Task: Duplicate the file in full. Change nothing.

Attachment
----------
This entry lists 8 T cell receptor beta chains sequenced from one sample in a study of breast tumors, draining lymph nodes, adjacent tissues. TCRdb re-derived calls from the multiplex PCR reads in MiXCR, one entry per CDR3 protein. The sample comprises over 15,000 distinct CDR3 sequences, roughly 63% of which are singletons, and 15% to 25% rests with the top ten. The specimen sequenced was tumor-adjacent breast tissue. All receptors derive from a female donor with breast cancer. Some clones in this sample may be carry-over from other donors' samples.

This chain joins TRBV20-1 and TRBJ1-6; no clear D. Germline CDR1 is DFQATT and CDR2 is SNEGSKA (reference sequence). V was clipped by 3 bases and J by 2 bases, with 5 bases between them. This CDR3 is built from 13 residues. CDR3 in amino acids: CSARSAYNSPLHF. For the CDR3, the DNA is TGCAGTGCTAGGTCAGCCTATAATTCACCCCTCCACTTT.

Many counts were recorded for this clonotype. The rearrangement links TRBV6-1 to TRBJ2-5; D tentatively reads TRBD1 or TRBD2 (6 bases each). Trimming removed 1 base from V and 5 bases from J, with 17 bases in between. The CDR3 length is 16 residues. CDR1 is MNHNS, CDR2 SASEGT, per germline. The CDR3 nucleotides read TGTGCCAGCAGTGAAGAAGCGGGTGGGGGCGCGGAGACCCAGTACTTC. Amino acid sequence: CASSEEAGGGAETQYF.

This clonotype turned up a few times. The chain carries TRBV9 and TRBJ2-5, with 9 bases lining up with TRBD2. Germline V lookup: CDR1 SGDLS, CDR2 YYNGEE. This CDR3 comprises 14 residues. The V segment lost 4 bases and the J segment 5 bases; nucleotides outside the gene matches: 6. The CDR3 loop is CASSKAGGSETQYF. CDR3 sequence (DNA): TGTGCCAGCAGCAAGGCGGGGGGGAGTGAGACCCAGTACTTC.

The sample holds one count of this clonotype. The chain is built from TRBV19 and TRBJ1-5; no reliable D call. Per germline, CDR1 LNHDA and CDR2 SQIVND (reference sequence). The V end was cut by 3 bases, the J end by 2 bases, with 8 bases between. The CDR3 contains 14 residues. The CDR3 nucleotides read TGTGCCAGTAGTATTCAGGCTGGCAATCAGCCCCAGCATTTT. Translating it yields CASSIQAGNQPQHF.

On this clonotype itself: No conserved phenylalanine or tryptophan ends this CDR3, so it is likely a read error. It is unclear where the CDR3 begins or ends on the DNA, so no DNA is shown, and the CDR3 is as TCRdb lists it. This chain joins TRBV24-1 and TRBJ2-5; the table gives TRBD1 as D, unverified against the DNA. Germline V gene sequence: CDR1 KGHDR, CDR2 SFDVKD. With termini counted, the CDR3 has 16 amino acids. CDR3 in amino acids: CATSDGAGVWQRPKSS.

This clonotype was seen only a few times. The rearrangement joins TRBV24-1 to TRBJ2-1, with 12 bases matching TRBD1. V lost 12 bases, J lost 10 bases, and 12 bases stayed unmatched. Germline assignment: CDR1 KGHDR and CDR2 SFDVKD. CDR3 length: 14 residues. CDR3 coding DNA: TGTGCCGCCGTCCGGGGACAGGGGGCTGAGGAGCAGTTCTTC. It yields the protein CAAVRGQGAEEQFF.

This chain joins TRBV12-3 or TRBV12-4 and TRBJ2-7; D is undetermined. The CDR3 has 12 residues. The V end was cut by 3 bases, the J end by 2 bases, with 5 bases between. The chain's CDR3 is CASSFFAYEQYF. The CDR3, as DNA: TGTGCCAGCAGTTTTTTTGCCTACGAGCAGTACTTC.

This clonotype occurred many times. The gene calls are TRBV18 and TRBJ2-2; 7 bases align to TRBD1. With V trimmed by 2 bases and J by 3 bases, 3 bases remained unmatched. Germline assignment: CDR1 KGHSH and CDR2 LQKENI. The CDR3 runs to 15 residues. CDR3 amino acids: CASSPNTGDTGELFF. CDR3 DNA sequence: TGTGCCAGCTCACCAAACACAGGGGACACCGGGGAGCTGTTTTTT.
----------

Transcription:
This entry lists 8 T cell receptor beta chains sequenced from one sample in a study of breast tumors, draining lymph nodes, adjacent tissues. TCRdb re-derived calls from the multiplex PCR reads in MiXCR, one entry per CDR3 protein. The sample comprises over 15,000 distinct CDR3 sequences, roughly 63% of which are singletons, and 15% to 25% rests with the top ten. The specimen sequenced was tumor-adjacent breast tissue. All receptors derive from a female donor with breast cancer. Some clones in this sample may be carry-over from other donors' samples.

This chain joins TRBV20-1 and TRBJ1-6; no clear D. Germline CDR1 is DFQATT and CDR2 is SNEGSKA (reference sequence). V was clipped by 3 bases and J by 2 bases, with 5 bases between them. This CDR3 is built from 13 residues. CDR3 in amino acids: CSARSAYNSPLHF. For the CDR3, the DNA is TGCAGTGCTAGGTCAGCCTATAATTCACCCCTCCACTTT.

Many counts were recorded for this clonotype. The rearrangement links TRBV6-1 to TRBJ2-5; D tentatively reads TRBD1 or TRBD2 (6 bases each). Trimming removed 1 base from V and 5 bases from J, with 17 bases in between. The CDR3 length is 16 residues. CDR1 is MNHNS, CDR2 SASEGT, per germline. The CDR3 nucleotides read TGTGCCAGCAGTGAAGAAGCGGGTGGGGGCGCGGAGACCCAGTACTTC. Amino acid sequence: CASSEEAGGGAETQYF.

This clonotype turned up a few times. The chain carries TRBV9 and TRBJ2-5, with 9 bases lining up with TRBD2. Germline V lookup: CDR1 SGDLS, CDR2 YYNGEE. This CDR3 comprises 14 residues. The V segment lost 4 bases and the J segment 5 bases; nucleotides outside the gene matches: 6. The CDR3 loop is CASSKAGGSETQYF. CDR3 sequence (DNA): TGTGCCAGCAGCAAGGCGGGGGGGAGTGAGACCCAGTACTTC.

The sample holds one count of this clonotype. The chain is built from TRBV19 and TRBJ1-5; no reliable D call. Per germline, CDR1 LNHDA and CDR2 SQIVND (reference sequence). The V end was cut by 3 bases, the J end by 2 bases, with 8 bases between. The CDR3 contains 14 residues. The CDR3 nucleotides read TGTGCCAGTAGTATTCAGGCTGGCAATCAGCCCCAGCATTTT. Translating it yields CASSIQAGNQPQHF.

On this clonotype itself: No conserved phenylalanine or tryptophan ends this CDR3, so it is likely a read error. It is unclear where the CDR3 begins or ends on the DNA, so no DNA is shown, and the CDR3 is as TCRdb lists it. This chain joins TRBV24-1 and TRBJ2-5; the table gives TRBD1 as D, unverified against the DNA. Germline V gene sequence: CDR1 KGHDR, CDR2 SFDVKD. With termini counted, the CDR3 has 16 amino acids. CDR3 in amino acids: CATSDGAGVWQRPKSS.

This clonotype was seen only a few times. The rearrangement joins TRBV24-1 to TRBJ2-1, with 12 bases matching TRBD1. V lost 12 bases, J lost 10 bases, and 12 bases stayed unmatched. Germline assignment: CDR1 KGHDR and CDR2 SFDVKD. CDR3 length: 14 residues. CDR3 coding DNA: TGTGCCGCCGTCCGGGGACAGGGGGCTGAGGAGCAGTTCTTC. It yields the protein CAAVRGQGAEEQFF.

This chain joins TRBV12-3 or TRBV12-4 and TRBJ2-7; D is undetermined. The CDR3 has 12 residues. The V end was cut by 3 bases, the J end by 2 bases, with 5 bases between. The chain's CDR3 is CASSFFAYEQYF. The CDR3, as DNA: TGTGCCAGCAGTTTTTTTGCCTACGAGCAGTACTTC.

This clonotype occurred many times. The gene calls are TRBV18 and TRBJ2-2; 7 bases align to TRBD1. With V trimmed by 2 bases and J by 3 bases, 3 bases remained unmatched. Germline assignment: CDR1 KGHSH and CDR2 LQKENI. The CDR3 runs to 15 residues. CDR3 amino acids: CASSPNTGDTGELFF. CDR3 DNA sequence: TGTGCCAGCTCACCAAACACAGGGGACACCGGGGAGCTGTTTTTT.